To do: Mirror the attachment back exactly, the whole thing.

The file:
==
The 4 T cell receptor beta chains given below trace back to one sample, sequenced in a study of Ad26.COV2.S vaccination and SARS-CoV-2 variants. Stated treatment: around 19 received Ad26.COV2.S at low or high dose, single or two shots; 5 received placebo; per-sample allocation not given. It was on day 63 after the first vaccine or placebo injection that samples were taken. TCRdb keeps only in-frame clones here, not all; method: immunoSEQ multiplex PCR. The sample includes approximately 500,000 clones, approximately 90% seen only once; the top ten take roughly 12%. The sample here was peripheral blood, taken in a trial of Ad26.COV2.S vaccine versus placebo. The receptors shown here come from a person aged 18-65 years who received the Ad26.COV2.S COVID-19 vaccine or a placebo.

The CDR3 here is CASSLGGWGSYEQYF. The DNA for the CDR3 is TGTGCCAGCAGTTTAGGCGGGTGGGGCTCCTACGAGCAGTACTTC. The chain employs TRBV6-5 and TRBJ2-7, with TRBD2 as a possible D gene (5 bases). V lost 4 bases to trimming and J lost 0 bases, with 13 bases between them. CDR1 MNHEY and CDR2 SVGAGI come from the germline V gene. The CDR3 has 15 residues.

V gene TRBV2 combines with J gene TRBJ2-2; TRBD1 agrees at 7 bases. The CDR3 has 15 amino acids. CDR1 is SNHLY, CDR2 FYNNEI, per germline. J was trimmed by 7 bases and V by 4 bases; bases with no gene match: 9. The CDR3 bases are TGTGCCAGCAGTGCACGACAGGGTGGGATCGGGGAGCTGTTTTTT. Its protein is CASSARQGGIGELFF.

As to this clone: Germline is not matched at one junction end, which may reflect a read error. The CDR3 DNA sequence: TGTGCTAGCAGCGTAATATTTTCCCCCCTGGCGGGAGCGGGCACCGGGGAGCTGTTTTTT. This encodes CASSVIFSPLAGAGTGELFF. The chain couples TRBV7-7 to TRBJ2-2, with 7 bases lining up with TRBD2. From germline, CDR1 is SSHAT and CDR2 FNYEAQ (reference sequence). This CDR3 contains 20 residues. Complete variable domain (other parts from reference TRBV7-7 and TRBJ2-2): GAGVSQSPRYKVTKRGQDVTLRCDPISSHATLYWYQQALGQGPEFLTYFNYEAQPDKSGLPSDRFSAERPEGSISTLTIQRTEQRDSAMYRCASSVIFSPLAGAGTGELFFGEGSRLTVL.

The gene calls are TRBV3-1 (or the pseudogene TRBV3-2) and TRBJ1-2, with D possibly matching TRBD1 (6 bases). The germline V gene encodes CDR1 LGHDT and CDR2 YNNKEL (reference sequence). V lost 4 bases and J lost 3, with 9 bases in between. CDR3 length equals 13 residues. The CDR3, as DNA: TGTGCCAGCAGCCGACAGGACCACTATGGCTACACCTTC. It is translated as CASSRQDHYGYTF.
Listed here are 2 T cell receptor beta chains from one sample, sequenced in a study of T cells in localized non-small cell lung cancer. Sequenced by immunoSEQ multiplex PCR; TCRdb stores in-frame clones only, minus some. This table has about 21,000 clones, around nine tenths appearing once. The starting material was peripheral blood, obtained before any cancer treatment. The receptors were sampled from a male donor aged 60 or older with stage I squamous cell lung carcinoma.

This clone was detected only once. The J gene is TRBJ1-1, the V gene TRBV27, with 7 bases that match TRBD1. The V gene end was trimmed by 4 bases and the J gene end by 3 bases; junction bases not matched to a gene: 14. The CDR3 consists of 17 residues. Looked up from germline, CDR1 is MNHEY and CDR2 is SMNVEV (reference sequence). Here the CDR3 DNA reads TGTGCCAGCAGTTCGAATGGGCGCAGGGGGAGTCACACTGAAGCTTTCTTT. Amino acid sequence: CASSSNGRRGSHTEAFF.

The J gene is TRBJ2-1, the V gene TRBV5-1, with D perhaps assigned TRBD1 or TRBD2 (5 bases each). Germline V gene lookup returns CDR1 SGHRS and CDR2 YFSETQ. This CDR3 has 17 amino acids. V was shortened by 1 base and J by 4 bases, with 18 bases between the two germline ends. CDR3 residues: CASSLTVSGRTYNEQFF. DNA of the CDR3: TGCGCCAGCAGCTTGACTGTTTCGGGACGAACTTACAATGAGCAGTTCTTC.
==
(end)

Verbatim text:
The 4 T cell receptor beta chains given below trace back to one sample, sequenced in a study of Ad26.COV2.S vaccination and SARS-CoV-2 variants. Stated treatment: around 19 received Ad26.COV2.S at low or high dose, single or two shots; 5 received placebo; per-sample allocation not given. It was on day 63 after the first vaccine or placebo injection that samples were taken. TCRdb keeps only in-frame clones here, not all; method: immunoSEQ multiplex PCR. The sample includes approximately 500,000 clones, approximately 90% seen only once; the top ten take roughly 12%. The sample here was peripheral blood, taken in a trial of Ad26.COV2.S vaccine versus placebo. The receptors shown here come from a person aged 18-65 years who received the Ad26.COV2.S COVID-19 vaccine or a placebo.

The CDR3 here is CASSLGGWGSYEQYF. The DNA for the CDR3 is TGTGCCAGCAGTTTAGGCGGGTGGGGCTCCTACGAGCAGTACTTC. The chain employs TRBV6-5 and TRBJ2-7, with TRBD2 as a possible D gene (5 bases). V lost 4 bases to trimming and J lost 0 bases, with 13 bases between them. CDR1 MNHEY and CDR2 SVGAGI come from the germline V gene. The CDR3 has 15 residues.

V gene TRBV2 combines with J gene TRBJ2-2; TRBD1 agrees at 7 bases. The CDR3 has 15 amino acids. CDR1 is SNHLY, CDR2 FYNNEI, per germline. J was trimmed by 7 bases and V by 4 bases; bases with no gene match: 9. The CDR3 bases are TGTGCCAGCAGTGCACGACAGGGTGGGATCGGGGAGCTGTTTTTT. Its protein is CASSARQGGIGELFF.

As to this clone: Germline is not matched at one junction end, which may reflect a read error. The CDR3 DNA sequence: TGTGCTAGCAGCGTAATATTTTCCCCCCTGGCGGGAGCGGGCACCGGGGAGCTGTTTTTT. This encodes CASSVIFSPLAGAGTGELFF. The chain couples TRBV7-7 to TRBJ2-2, with 7 bases lining up with TRBD2. From germline, CDR1 is SSHAT and CDR2 FNYEAQ (reference sequence). This CDR3 contains 20 residues. Complete variable domain (other parts from reference TRBV7-7 and TRBJ2-2): GAGVSQSPRYKVTKRGQDVTLRCDPISSHATLYWYQQALGQGPEFLTYFNYEAQPDKSGLPSDRFSAERPEGSISTLTIQRTEQRDSAMYRCASSVIFSPLAGAGTGELFFGEGSRLTVL.

The gene calls are TRBV3-1 (or the pseudogene TRBV3-2) and TRBJ1-2, with D possibly matching TRBD1 (6 bases). The germline V gene encodes CDR1 LGHDT and CDR2 YNNKEL (reference sequence). V lost 4 bases and J lost 3, with 9 bases in between. CDR3 length equals 13 residues. The CDR3, as DNA: TGTGCCAGCAGCCGACAGGACCACTATGGCTACACCTTC. It is translated as CASSRQDHYGYTF.
Listed here are 2 T cell receptor beta chains from one sample, sequenced in a study of T cells in localized non-small cell lung cancer. Sequenced by immunoSEQ multiplex PCR; TCRdb stores in-frame clones only, minus some. This table has about 21,000 clones, around nine tenths appearing once. The starting material was peripheral blood, obtained before any cancer treatment. The receptors were sampled from a male donor aged 60 or older with stage I squamous cell lung carcinoma.

This clone was detected only once. The J gene is TRBJ1-1, the V gene TRBV27, with 7 bases that match TRBD1. The V gene end was trimmed by 4 bases and the J gene end by 3 bases; junction bases not matched to a gene: 14. The CDR3 consists of 17 residues. Looked up from germline, CDR1 is MNHEY and CDR2 is SMNVEV (reference sequence). Here the CDR3 DNA reads TGTGCCAGCAGTTCGAATGGGCGCAGGGGGAGTCACACTGAAGCTTTCTTT. Amino acid sequence: CASSSNGRRGSHTEAFF.

The J gene is TRBJ2-1, the V gene TRBV5-1, with D perhaps assigned TRBD1 or TRBD2 (5 bases each). Germline V gene lookup returns CDR1 SGHRS and CDR2 YFSETQ. This CDR3 has 17 amino acids. V was shortened by 1 base and J by 4 bases, with 18 bases between the two germline ends. CDR3 residues: CASSLTVSGRTYNEQFF. DNA of the CDR3: TGCGCCAGCAGCTTGACTGTTTCGGGACGAACTTACAATGAGCAGTTCTTC.